The Society for Social Work and Research

2013 Annual Conference

January 16-20, 2013 I Sheraton San Diego Hotel and Marina I San Diego, CA

Access Barriers and Primary Healthcare Experiences of People with Mental Illness: A Pilot Study From the Perspective of Care Coordinators

Saturday, January 19, 2013
Grande Ballroom A, B, and C (Sheraton San Diego Hotel & Marina)
* noted as presenting author
Nancy R. Mudrick, PhD, Professor, Syracuse University, Syracuse, NY
Christine Tyrrell Baker, PhD, Clinic Director, Onondaga Case Management Services, Inc, Syracuse, NY
Background and purpose:  Research finds that compared to the overall population, persons with serious mental illness (SMI) experience higher rates of diabetes, cardiovascular disease, obesity, and smoking, and these are thought to contribute to a shorter lifespan. However, people with SMI have primary care providers and medical visit rates similar to the general population. Proposed explanations for poorer health outcomes include structural factors, provider and patient behaviors, and perceived barriers by persons with SMI that result in delays seeking care and/or failure to obtain needed care.  This research is a pilot study undertaken by a case management agency to learn about barriers and facilitators for receipt of quality health care by the persons with SMI they serve.  Preliminary to collecting data from patients and providers, the aim was to learn the prevalence of serious chronic health problems, usual source of care, type of provider for healthcare, perceived barriers to obtaining primary healthcare, and experiences with primary care as perceived by intensive care coordinators who assist with community integration.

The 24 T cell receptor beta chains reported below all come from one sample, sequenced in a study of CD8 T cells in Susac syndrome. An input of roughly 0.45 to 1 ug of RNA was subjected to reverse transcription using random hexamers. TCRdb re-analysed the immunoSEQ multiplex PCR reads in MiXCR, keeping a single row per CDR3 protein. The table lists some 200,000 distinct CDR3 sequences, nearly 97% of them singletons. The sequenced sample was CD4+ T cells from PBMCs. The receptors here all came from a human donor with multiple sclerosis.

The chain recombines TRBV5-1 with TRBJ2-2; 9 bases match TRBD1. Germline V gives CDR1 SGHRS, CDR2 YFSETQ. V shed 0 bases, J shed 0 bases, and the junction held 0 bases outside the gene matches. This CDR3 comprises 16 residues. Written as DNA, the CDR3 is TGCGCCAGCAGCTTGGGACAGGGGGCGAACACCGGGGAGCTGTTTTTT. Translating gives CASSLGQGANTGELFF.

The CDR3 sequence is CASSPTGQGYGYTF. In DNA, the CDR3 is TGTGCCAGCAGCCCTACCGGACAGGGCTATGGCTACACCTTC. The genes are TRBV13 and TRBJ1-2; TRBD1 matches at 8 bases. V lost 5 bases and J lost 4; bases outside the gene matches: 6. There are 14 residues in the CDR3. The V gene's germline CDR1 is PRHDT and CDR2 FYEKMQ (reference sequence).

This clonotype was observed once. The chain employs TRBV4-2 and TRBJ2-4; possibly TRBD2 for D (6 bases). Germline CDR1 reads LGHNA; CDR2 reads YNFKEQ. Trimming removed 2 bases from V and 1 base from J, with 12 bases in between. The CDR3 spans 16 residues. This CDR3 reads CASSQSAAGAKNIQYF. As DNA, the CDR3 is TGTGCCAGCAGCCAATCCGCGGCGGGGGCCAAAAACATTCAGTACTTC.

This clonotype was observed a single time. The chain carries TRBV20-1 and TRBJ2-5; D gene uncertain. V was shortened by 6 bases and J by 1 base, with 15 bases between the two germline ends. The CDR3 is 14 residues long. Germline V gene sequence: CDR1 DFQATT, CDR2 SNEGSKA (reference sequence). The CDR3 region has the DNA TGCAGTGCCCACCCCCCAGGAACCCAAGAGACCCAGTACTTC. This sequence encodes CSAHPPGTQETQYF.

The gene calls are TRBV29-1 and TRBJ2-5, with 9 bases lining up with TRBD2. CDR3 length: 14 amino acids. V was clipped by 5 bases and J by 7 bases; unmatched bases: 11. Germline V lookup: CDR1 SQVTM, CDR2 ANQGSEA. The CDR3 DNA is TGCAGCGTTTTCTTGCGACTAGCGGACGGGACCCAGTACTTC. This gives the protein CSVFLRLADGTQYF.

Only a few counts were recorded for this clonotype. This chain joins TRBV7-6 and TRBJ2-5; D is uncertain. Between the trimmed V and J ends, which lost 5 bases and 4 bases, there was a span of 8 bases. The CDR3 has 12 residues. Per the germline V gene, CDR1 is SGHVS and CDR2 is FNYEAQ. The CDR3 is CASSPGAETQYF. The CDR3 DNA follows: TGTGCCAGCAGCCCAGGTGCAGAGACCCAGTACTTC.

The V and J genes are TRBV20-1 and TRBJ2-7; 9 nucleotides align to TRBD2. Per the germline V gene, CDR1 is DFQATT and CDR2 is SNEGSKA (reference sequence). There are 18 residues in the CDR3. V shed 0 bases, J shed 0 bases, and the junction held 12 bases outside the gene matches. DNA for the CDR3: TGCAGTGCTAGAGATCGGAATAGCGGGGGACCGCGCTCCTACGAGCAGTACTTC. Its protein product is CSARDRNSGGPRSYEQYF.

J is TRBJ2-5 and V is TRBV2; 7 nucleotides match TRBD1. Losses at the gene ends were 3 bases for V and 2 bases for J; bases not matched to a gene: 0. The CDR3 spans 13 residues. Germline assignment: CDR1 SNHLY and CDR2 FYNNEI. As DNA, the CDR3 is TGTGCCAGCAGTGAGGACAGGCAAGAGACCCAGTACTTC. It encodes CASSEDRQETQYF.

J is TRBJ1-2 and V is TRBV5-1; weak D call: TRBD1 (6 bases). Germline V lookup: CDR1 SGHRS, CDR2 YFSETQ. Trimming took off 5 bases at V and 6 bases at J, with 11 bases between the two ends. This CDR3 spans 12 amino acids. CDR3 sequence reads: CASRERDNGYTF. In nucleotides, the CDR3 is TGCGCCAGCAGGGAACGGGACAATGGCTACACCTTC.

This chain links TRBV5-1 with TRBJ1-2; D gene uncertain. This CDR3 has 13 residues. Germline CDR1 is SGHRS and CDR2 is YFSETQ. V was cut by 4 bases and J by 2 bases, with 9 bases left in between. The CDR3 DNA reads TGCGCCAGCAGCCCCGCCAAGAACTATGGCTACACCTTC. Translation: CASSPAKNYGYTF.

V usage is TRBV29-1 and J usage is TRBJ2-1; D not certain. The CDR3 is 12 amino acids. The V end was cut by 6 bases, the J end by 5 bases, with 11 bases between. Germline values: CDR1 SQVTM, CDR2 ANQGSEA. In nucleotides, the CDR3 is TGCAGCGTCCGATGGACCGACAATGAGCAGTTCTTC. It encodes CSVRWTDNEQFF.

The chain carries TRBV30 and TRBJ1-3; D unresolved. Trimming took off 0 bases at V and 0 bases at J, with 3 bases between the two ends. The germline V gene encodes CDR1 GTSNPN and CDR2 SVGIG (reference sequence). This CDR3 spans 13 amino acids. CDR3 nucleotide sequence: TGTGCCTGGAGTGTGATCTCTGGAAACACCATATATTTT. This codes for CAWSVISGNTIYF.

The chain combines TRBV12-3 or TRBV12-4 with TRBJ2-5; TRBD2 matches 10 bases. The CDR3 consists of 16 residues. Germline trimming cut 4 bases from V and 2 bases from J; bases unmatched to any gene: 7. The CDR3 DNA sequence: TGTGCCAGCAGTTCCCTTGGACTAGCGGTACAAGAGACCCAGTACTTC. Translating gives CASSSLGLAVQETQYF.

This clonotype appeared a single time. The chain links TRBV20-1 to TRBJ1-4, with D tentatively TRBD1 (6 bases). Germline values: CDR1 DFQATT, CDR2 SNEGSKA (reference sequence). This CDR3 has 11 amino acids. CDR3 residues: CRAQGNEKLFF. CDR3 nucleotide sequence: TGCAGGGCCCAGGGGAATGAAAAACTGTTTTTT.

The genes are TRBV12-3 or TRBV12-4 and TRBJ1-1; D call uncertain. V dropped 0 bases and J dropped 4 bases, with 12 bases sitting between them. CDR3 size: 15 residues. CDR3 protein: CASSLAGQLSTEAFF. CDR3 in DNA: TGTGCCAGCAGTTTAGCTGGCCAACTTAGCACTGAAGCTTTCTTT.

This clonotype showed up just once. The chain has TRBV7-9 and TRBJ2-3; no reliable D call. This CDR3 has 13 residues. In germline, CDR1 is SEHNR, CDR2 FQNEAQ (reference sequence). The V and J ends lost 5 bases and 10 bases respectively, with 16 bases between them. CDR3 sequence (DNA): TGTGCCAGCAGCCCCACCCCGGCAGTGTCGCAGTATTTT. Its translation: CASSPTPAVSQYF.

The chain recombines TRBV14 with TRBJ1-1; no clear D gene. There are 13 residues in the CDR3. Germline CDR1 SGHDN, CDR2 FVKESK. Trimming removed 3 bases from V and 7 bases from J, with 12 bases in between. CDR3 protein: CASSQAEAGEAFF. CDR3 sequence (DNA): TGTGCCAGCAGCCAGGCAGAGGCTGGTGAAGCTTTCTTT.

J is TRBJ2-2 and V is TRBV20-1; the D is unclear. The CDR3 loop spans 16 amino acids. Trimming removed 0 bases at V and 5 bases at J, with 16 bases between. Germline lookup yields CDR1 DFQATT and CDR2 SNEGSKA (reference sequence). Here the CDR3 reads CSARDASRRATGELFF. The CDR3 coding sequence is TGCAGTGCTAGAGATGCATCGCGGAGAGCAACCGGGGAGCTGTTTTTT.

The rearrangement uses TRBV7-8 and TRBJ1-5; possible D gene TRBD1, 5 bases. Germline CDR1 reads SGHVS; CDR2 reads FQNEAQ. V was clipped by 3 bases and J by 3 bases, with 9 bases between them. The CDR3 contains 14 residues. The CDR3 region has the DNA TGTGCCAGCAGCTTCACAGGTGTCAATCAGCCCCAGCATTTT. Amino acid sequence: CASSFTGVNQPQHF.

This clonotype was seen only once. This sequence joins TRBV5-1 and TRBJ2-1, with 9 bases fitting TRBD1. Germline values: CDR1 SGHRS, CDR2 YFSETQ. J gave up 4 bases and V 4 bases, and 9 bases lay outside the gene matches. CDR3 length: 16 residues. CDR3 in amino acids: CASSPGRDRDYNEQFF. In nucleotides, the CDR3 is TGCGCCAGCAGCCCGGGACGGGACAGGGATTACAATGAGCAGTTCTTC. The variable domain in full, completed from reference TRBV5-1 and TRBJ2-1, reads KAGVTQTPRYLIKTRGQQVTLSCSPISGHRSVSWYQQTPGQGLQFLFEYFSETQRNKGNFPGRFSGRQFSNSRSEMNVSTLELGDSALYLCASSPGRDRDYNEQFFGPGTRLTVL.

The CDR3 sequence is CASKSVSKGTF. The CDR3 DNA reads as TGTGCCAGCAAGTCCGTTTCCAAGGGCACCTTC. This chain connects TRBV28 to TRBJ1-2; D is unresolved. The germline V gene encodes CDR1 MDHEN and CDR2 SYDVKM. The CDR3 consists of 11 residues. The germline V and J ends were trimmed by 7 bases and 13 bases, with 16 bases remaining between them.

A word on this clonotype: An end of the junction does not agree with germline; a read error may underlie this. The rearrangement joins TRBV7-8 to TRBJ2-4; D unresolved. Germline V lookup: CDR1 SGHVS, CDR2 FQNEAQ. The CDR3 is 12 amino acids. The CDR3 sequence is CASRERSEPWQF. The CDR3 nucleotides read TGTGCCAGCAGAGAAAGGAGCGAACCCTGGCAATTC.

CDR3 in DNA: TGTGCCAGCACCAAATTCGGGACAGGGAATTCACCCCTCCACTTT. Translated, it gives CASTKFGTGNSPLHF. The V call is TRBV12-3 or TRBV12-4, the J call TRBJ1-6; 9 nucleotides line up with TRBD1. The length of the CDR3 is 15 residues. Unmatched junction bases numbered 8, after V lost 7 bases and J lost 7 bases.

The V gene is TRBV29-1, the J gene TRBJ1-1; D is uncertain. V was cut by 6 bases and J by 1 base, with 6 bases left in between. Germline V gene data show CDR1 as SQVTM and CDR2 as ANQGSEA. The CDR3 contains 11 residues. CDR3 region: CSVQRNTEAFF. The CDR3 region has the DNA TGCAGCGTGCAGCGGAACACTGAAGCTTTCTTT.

Method: Thirty-two intensive care coordinators answered questions about the chronic health problems of everyone on their caseloads, and detailed questions about three persons they judged had serious health problems. For the selected persons (n=96) they rated the importance of specific healthcare barriers and facilitators, and if they accompanied the individual to a primary care visit, answered questions about processes observed during the visit (e.g., provider spoke to the patient not the care coordinator, patient was able to ask/answer questions). Data were collected using SurveyMonkey and analyzed with SPSS.  No consumer names or detailed medical information were collected.

 Results:  Across the entire agency, in order, smoking, obesity, substance abuse, and chronic pain were most prevalent. Of the 96 in the selected group 93% had a primary care provider, but only 71% used that provider as usual source of care.  Important barriers perceived by care coordinators were keeping appointments (70%) and understanding and completing paperwork (71%). From observation of medical visits, they reported providers were respectful and listened (79%), and provided patients an opportunity to speak for themselves (88%). In open-ended comments they expressed the view that behaviors associated with mental illness affected the ability to participate in care and wellness activities.   

 Conclusions and Implications: Consistent with national data we find persons with SMI have serious health problems and primary care providers, but may not use them regularly.  The generally positive rating of provider behavior and the attribution of problems to the patient’s behavior raise questions: (1) would patients perceive the interactions similarly and (2) does the care coordinator or provider perception of interfering patient behaviors affect the quality of care received? These are the focus of our future work. The present findings add useful insight as proposals for health homes and alternative structures to assure quality healthcare for persons with SMI are considered.